A Bank is not a Financial Intermediary
Some additional context: Cullen has been trying to convince Paul Krugman to embrace MMT or PK or whatever you want to call it, unfortunately with limited success to date. He's certainly picked the right target, if Krugman publicly converts then it's a real game changer, but I don't think it's going to happen (why I think this is another story for another time).
Krugman dismissed Cullen by citing Diamond-Dybvig and Tobin-Brainard, the former I'm very familiar with but the latter is new to me. I won't get into the meat of Krugman's dismissal because it's of the form: either this doesn't fit into the model or it's a trivial case the model already covers, it does not grapple with the question at hand because he does not need to. But the papers themselves are interesting for revealing the underlying assumptions.
I'll focus on Tobin because that was the one that was new to me, and zanon, in comments, highlighted a point that I thought was very interesting. Tobin repeatedly refers to banks as "financial intermediaries." What is a "financial intermediary"? Tobin explains:
“…the essential function of financial intermediaries, including commercial banks, is to satisfy simultaneously the portfolio preferences of two types of individuals or firms. On one side are borrowers, who wish to expand their holdings of real assets… On the other side are lenders who wish to hold part or all of their net worth in assets of stable money value with negligible risk of default.”So while Tobin understands that banks make loans which then create a deposit, he sees this function as a market making or coordination activity, something which brings efficiency and eases friction between the actual lender and borrower. It's a middleman role which, if we assume is acting appropriately, one can safely abstract out of models to focus on the primary agents in the exchange, the lender and the borrower. Also, a Ramanan correctly notes, when we look at the composition of national accounts, financial firms similarly play an intermediate role where they sit between initial production at the top, and ultimate consumption at (for example) the household level at the bottom.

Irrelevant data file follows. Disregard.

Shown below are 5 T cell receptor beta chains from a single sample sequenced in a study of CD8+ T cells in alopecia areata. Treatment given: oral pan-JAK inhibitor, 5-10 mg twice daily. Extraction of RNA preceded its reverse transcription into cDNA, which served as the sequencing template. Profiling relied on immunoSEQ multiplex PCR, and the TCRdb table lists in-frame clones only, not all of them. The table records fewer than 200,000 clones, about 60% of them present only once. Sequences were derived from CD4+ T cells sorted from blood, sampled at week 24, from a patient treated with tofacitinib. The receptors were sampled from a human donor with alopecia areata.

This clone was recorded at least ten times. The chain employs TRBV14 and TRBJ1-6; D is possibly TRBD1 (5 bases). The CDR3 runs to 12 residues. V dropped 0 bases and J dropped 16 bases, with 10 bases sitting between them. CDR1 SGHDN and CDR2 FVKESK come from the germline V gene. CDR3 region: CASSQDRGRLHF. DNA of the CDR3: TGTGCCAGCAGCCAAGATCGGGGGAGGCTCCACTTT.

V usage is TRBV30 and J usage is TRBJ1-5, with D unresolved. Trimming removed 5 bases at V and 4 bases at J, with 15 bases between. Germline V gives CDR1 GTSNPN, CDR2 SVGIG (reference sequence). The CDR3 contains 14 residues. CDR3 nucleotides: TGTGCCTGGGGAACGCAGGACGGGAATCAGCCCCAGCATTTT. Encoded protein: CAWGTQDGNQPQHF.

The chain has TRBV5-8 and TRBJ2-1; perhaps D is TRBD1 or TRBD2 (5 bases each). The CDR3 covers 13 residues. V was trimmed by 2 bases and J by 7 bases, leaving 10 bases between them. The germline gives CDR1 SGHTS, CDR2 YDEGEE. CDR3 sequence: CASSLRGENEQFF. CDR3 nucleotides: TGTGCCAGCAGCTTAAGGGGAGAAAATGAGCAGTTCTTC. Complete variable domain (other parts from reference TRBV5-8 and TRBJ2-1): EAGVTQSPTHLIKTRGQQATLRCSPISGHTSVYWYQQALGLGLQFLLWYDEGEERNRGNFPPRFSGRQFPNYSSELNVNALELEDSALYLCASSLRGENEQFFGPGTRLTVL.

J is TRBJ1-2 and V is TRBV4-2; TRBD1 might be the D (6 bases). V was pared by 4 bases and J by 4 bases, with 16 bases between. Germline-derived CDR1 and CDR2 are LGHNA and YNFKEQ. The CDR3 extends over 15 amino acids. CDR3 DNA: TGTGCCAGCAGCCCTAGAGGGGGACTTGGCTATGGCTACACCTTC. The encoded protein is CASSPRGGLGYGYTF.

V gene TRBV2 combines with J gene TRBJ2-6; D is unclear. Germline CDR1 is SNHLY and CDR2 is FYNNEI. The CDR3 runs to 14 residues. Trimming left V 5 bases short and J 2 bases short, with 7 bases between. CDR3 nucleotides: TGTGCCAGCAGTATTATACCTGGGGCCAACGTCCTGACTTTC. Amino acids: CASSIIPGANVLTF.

“…intermediation permits borrowers who wish to expand their investments in real assets to be accommodated at lower rates and easier terms than if they had to borrow directly from the lenders.”
But it is precisely this characterization of a bank's role that I think is the problem with modern macro. By seeing them as an essentially coordinating function they are not modeled as agents in and of themselves, and therefore the models are wrong because banks are ultimately active lending agents not lending mediators.
Straight from Google:
A person who acts as a link between people in order to try to bring about an agreement or reconciliation; a mediator."intermediaries between lenders and borrowers"
1: one that acts or exerts power2a : something that produces or is capable of producing an effect : an active or efficient cause
"On one side are borrowers, who wish to expland their holdings of real assets… On the other side are lenders who wish to hold part or all of their net worth in assets of stable money value with negligible risk of default.